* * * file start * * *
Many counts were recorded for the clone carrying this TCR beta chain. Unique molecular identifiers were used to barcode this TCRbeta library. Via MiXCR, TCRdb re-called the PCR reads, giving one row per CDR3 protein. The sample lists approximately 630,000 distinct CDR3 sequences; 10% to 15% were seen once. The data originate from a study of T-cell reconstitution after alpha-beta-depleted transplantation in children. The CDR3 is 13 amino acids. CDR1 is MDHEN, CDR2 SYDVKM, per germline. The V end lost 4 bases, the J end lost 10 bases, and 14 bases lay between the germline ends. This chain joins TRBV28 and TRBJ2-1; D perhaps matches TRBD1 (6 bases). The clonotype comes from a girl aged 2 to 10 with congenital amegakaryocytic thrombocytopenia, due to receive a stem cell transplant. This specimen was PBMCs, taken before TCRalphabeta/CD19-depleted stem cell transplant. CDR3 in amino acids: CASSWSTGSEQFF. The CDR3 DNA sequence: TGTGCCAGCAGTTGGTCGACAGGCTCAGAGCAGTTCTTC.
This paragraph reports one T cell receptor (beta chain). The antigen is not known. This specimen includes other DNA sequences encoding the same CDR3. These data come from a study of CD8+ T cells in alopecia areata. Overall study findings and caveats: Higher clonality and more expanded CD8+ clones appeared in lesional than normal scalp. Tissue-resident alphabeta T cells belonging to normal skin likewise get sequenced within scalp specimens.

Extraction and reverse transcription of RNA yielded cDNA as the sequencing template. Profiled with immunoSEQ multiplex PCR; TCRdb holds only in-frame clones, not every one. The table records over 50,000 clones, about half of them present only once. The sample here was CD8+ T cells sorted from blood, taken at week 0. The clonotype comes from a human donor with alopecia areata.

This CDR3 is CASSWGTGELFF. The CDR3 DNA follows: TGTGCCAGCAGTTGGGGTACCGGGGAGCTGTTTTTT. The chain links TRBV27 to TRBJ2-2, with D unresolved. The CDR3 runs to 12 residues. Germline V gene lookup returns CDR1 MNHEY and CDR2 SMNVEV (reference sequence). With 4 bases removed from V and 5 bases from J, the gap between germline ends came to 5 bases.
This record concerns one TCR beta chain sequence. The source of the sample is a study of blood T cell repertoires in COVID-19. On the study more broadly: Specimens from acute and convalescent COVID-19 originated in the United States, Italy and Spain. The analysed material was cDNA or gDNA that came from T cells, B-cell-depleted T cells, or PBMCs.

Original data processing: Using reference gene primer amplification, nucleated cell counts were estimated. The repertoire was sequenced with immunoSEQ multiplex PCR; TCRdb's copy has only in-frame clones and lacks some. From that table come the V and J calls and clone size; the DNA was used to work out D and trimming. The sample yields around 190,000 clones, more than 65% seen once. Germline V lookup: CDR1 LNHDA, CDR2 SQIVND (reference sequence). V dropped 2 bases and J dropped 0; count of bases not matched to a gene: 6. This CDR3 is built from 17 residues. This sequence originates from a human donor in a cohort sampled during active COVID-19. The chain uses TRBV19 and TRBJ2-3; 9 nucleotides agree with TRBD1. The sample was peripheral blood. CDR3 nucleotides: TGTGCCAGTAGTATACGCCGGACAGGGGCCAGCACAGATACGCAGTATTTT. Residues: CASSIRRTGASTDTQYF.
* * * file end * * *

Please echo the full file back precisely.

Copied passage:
Many counts were recorded for the clone carrying this TCR beta chain. Unique molecular identifiers were used to barcode this TCRbeta library. Via MiXCR, TCRdb re-called the PCR reads, giving one row per CDR3 protein. The sample lists approximately 630,000 distinct CDR3 sequences; 10% to 15% were seen once. The data originate from a study of T-cell reconstitution after alpha-beta-depleted transplantation in children. The CDR3 is 13 amino acids. CDR1 is MDHEN, CDR2 SYDVKM, per germline. The V end lost 4 bases, the J end lost 10 bases, and 14 bases lay between the germline ends. This chain joins TRBV28 and TRBJ2-1; D perhaps matches TRBD1 (6 bases). The clonotype comes from a girl aged 2 to 10 with congenital amegakaryocytic thrombocytopenia, due to receive a stem cell transplant. This specimen was PBMCs, taken before TCRalphabeta/CD19-depleted stem cell transplant. CDR3 in amino acids: CASSWSTGSEQFF. The CDR3 DNA sequence: TGTGCCAGCAGTTGGTCGACAGGCTCAGAGCAGTTCTTC.
This paragraph reports one T cell receptor (beta chain). The antigen is not known. This specimen includes other DNA sequences encoding the same CDR3. These data come from a study of CD8+ T cells in alopecia areata. Overall study findings and caveats: Higher clonality and more expanded CD8+ clones appeared in lesional than normal scalp. Tissue-resident alphabeta T cells belonging to normal skin likewise get sequenced within scalp specimens.

Extraction and reverse transcription of RNA yielded cDNA as the sequencing template. Profiled with immunoSEQ multiplex PCR; TCRdb holds only in-frame clones, not every one. The table records over 50,000 clones, about half of them present only once. The sample here was CD8+ T cells sorted from blood, taken at week 0. The clonotype comes from a human donor with alopecia areata.

This CDR3 is CASSWGTGELFF. The CDR3 DNA follows: TGTGCCAGCAGTTGGGGTACCGGGGAGCTGTTTTTT. The chain links TRBV27 to TRBJ2-2, with D unresolved. The CDR3 runs to 12 residues. Germline V gene lookup returns CDR1 MNHEY and CDR2 SMNVEV (reference sequence). With 4 bases removed from V and 5 bases from J, the gap between germline ends came to 5 bases.
This record concerns one TCR beta chain sequence. The source of the sample is a study of blood T cell repertoires in COVID-19. On the study more broadly: Specimens from acute and convalescent COVID-19 originated in the United States, Italy and Spain. The analysed material was cDNA or gDNA that came from T cells, B-cell-depleted T cells, or PBMCs.

Original data processing: Using reference gene primer amplification, nucleated cell counts were estimated. The repertoire was sequenced with immunoSEQ multiplex PCR; TCRdb's copy has only in-frame clones and lacks some. From that table come the V and J calls and clone size; the DNA was used to work out D and trimming. The sample yields around 190,000 clones, more than 65% seen once. Germline V lookup: CDR1 LNHDA, CDR2 SQIVND (reference sequence). V dropped 2 bases and J dropped 0; count of bases not matched to a gene: 6. This CDR3 is built from 17 residues. This sequence originates from a human donor in a cohort sampled during active COVID-19. The chain uses TRBV19 and TRBJ2-3; 9 nucleotides agree with TRBD1. The sample was peripheral blood. CDR3 nucleotides: TGTGCCAGTAGTATACGCCGGACAGGGGCCAGCACAGATACGCAGTATTTT. Residues: CASSIRRTGASTDTQYF.